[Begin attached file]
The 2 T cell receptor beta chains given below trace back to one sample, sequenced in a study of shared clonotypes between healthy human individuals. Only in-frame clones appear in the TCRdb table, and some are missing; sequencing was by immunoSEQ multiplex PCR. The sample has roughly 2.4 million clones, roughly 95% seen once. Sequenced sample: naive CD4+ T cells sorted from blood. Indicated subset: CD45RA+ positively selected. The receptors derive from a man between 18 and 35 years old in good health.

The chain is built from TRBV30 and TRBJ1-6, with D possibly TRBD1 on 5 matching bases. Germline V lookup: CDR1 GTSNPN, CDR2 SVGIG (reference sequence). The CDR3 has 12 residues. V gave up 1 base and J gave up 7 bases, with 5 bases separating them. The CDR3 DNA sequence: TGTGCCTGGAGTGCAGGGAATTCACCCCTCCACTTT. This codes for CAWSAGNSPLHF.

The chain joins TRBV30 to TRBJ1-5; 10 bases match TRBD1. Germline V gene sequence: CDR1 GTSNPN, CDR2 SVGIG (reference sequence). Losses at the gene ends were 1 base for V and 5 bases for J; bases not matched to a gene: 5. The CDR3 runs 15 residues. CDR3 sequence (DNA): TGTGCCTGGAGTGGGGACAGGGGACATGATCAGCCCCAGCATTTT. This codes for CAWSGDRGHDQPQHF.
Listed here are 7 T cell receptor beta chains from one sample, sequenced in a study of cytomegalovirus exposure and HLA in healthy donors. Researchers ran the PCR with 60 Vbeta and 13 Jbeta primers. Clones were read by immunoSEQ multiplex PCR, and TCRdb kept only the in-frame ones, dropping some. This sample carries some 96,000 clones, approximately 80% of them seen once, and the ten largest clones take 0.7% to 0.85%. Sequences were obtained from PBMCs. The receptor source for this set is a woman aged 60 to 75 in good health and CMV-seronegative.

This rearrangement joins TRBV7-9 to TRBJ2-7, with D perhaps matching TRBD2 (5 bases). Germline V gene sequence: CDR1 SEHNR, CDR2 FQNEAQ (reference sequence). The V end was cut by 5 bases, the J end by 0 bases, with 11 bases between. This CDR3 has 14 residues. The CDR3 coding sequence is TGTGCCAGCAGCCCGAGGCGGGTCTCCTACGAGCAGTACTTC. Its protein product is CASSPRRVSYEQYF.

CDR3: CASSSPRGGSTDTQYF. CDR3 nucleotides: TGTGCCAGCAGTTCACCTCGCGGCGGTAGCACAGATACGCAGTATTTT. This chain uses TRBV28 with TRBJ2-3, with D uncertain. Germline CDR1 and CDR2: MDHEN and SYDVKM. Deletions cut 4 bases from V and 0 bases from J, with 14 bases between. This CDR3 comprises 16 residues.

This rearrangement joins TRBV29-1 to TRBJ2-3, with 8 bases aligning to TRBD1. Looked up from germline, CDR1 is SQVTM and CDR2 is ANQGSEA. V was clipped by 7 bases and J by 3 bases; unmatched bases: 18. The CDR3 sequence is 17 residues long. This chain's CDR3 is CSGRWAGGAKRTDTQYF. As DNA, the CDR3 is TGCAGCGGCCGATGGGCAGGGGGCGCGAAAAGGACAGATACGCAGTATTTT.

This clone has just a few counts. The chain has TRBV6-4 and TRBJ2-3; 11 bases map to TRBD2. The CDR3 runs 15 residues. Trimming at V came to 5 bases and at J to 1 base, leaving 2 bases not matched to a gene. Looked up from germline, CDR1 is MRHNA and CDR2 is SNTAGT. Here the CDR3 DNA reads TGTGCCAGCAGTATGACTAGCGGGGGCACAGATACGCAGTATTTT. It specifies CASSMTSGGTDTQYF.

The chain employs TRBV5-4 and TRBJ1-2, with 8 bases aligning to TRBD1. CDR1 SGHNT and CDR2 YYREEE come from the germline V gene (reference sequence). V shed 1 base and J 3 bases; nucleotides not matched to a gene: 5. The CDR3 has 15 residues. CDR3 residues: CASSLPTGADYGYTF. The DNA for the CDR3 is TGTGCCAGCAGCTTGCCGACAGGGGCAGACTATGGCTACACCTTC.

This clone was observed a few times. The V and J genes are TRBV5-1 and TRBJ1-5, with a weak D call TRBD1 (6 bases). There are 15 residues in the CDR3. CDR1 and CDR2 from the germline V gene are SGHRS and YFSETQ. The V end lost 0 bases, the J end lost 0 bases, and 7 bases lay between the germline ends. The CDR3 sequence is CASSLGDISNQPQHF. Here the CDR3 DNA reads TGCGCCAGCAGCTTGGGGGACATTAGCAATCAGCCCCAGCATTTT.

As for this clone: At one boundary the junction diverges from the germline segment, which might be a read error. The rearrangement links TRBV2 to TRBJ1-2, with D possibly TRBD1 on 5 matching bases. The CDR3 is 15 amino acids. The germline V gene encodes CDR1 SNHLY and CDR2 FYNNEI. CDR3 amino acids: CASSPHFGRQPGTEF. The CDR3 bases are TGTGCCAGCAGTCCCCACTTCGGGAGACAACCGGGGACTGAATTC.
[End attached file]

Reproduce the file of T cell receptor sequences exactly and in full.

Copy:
The 2 T cell receptor beta chains given below trace back to one sample, sequenced in a study of shared clonotypes between healthy human individuals. Only in-frame clones appear in the TCRdb table, and some are missing; sequencing was by immunoSEQ multiplex PCR. The sample has roughly 2.4 million clones, roughly 95% seen once. Sequenced sample: naive CD4+ T cells sorted from blood. Indicated subset: CD45RA+ positively selected. The receptors derive from a man between 18 and 35 years old in good health.

The chain is built from TRBV30 and TRBJ1-6, with D possibly TRBD1 on 5 matching bases. Germline V lookup: CDR1 GTSNPN, CDR2 SVGIG (reference sequence). The CDR3 has 12 residues. V gave up 1 base and J gave up 7 bases, with 5 bases separating them. The CDR3 DNA sequence: TGTGCCTGGAGTGCAGGGAATTCACCCCTCCACTTT. This codes for CAWSAGNSPLHF.

The chain joins TRBV30 to TRBJ1-5; 10 bases match TRBD1. Germline V gene sequence: CDR1 GTSNPN, CDR2 SVGIG (reference sequence). Losses at the gene ends were 1 base for V and 5 bases for J; bases not matched to a gene: 5. The CDR3 runs 15 residues. CDR3 sequence (DNA): TGTGCCTGGAGTGGGGACAGGGGACATGATCAGCCCCAGCATTTT. This codes for CAWSGDRGHDQPQHF.
Listed here are 7 T cell receptor beta chains from one sample, sequenced in a study of cytomegalovirus exposure and HLA in healthy donors. Researchers ran the PCR with 60 Vbeta and 13 Jbeta primers. Clones were read by immunoSEQ multiplex PCR, and TCRdb kept only the in-frame ones, dropping some. This sample carries some 96,000 clones, approximately 80% of them seen once, and the ten largest clones take 0.7% to 0.85%. Sequences were obtained from PBMCs. The receptor source for this set is a woman aged 60 to 75 in good health and CMV-seronegative.

This rearrangement joins TRBV7-9 to TRBJ2-7, with D perhaps matching TRBD2 (5 bases). Germline V gene sequence: CDR1 SEHNR, CDR2 FQNEAQ (reference sequence). The V end was cut by 5 bases, the J end by 0 bases, with 11 bases between. This CDR3 has 14 residues. The CDR3 coding sequence is TGTGCCAGCAGCCCGAGGCGGGTCTCCTACGAGCAGTACTTC. Its protein product is CASSPRRVSYEQYF.

CDR3: CASSSPRGGSTDTQYF. CDR3 nucleotides: TGTGCCAGCAGTTCACCTCGCGGCGGTAGCACAGATACGCAGTATTTT. This chain uses TRBV28 with TRBJ2-3, with D uncertain. Germline CDR1 and CDR2: MDHEN and SYDVKM. Deletions cut 4 bases from V and 0 bases from J, with 14 bases between. This CDR3 comprises 16 residues.

This rearrangement joins TRBV29-1 to TRBJ2-3, with 8 bases aligning to TRBD1. Looked up from germline, CDR1 is SQVTM and CDR2 is ANQGSEA. V was clipped by 7 bases and J by 3 bases; unmatched bases: 18. The CDR3 sequence is 17 residues long. This chain's CDR3 is CSGRWAGGAKRTDTQYF. As DNA, the CDR3 is TGCAGCGGCCGATGGGCAGGGGGCGCGAAAAGGACAGATACGCAGTATTTT.

This clone has just a few counts. The chain has TRBV6-4 and TRBJ2-3; 11 bases map to TRBD2. The CDR3 runs 15 residues. Trimming at V came to 5 bases and at J to 1 base, leaving 2 bases not matched to a gene. Looked up from germline, CDR1 is MRHNA and CDR2 is SNTAGT. Here the CDR3 DNA reads TGTGCCAGCAGTATGACTAGCGGGGGCACAGATACGCAGTATTTT. It specifies CASSMTSGGTDTQYF.

The chain employs TRBV5-4 and TRBJ1-2, with 8 bases aligning to TRBD1. CDR1 SGHNT and CDR2 YYREEE come from the germline V gene (reference sequence). V shed 1 base and J 3 bases; nucleotides not matched to a gene: 5. The CDR3 has 15 residues. CDR3 residues: CASSLPTGADYGYTF. The DNA for the CDR3 is TGTGCCAGCAGCTTGCCGACAGGGGCAGACTATGGCTACACCTTC.

This clone was observed a few times. The V and J genes are TRBV5-1 and TRBJ1-5, with a weak D call TRBD1 (6 bases). There are 15 residues in the CDR3. CDR1 and CDR2 from the germline V gene are SGHRS and YFSETQ. The V end lost 0 bases, the J end lost 0 bases, and 7 bases lay between the germline ends. The CDR3 sequence is CASSLGDISNQPQHF. Here the CDR3 DNA reads TGCGCCAGCAGCTTGGGGGACATTAGCAATCAGCCCCAGCATTTT.

As for this clone: At one boundary the junction diverges from the germline segment, which might be a read error. The rearrangement links TRBV2 to TRBJ1-2, with D possibly TRBD1 on 5 matching bases. The CDR3 is 15 amino acids. The germline V gene encodes CDR1 SNHLY and CDR2 FYNNEI. CDR3 amino acids: CASSPHFGRQPGTEF. The CDR3 bases are TGTGCCAGCAGTCCCCACTTCGGGAGACAACCGGGGACTGAATTC.